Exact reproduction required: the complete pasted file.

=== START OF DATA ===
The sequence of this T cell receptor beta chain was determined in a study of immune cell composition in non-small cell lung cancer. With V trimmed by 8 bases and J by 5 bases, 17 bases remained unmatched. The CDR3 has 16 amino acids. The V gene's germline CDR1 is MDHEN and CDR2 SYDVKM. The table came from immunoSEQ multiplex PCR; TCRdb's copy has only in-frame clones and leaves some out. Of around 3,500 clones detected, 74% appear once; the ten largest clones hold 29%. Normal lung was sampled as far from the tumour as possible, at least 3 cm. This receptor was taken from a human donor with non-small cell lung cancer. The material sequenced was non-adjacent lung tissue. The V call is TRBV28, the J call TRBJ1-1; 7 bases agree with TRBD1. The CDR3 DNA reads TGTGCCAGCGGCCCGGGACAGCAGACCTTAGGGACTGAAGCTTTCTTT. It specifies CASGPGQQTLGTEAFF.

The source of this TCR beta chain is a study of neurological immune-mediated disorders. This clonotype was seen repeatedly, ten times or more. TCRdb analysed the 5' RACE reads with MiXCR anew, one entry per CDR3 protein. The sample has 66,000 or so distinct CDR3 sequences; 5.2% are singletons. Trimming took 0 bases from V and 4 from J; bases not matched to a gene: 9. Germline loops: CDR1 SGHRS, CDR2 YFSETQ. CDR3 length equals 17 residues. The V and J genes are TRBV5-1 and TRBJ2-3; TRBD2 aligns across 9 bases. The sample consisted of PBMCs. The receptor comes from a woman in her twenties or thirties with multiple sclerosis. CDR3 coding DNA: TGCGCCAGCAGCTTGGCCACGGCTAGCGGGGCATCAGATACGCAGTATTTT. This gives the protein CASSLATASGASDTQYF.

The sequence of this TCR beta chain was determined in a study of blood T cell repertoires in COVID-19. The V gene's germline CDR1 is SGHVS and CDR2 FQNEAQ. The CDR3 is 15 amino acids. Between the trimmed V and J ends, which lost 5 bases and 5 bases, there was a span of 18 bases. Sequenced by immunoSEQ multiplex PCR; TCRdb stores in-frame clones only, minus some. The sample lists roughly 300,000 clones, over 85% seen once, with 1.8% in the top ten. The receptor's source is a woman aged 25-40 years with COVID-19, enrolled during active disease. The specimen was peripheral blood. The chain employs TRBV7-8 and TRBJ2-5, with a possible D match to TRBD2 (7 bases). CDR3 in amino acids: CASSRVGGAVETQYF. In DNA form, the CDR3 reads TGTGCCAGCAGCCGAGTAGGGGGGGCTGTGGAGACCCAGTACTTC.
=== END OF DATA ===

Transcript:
The sequence of this T cell receptor beta chain was determined in a study of immune cell composition in non-small cell lung cancer. With V trimmed by 8 bases and J by 5 bases, 17 bases remained unmatched. The CDR3 has 16 amino acids. The V gene's germline CDR1 is MDHEN and CDR2 SYDVKM. The table came from immunoSEQ multiplex PCR; TCRdb's copy has only in-frame clones and leaves some out. Of around 3,500 clones detected, 74% appear once; the ten largest clones hold 29%. Normal lung was sampled as far from the tumour as possible, at least 3 cm. This receptor was taken from a human donor with non-small cell lung cancer. The material sequenced was non-adjacent lung tissue. The V call is TRBV28, the J call TRBJ1-1; 7 bases agree with TRBD1. The CDR3 DNA reads TGTGCCAGCGGCCCGGGACAGCAGACCTTAGGGACTGAAGCTTTCTTT. It specifies CASGPGQQTLGTEAFF.

The source of this TCR beta chain is a study of neurological immune-mediated disorders. This clonotype was seen repeatedly, ten times or more. TCRdb analysed the 5' RACE reads with MiXCR anew, one entry per CDR3 protein. The sample has 66,000 or so distinct CDR3 sequences; 5.2% are singletons. Trimming took 0 bases from V and 4 from J; bases not matched to a gene: 9. Germline loops: CDR1 SGHRS, CDR2 YFSETQ. CDR3 length equals 17 residues. The V and J genes are TRBV5-1 and TRBJ2-3; TRBD2 aligns across 9 bases. The sample consisted of PBMCs. The receptor comes from a woman in her twenties or thirties with multiple sclerosis. CDR3 coding DNA: TGCGCCAGCAGCTTGGCCACGGCTAGCGGGGCATCAGATACGCAGTATTTT. This gives the protein CASSLATASGASDTQYF.

The sequence of this TCR beta chain was determined in a study of blood T cell repertoires in COVID-19. The V gene's germline CDR1 is SGHVS and CDR2 FQNEAQ. The CDR3 is 15 amino acids. Between the trimmed V and J ends, which lost 5 bases and 5 bases, there was a span of 18 bases. Sequenced by immunoSEQ multiplex PCR; TCRdb stores in-frame clones only, minus some. The sample lists roughly 300,000 clones, over 85% seen once, with 1.8% in the top ten. The receptor's source is a woman aged 25-40 years with COVID-19, enrolled during active disease. The specimen was peripheral blood. The chain employs TRBV7-8 and TRBJ2-5, with a possible D match to TRBD2 (7 bases). CDR3 in amino acids: CASSRVGGAVETQYF. In DNA form, the CDR3 reads TGTGCCAGCAGCCGAGTAGGGGGGGCTGTGGAGACCCAGTACTTC.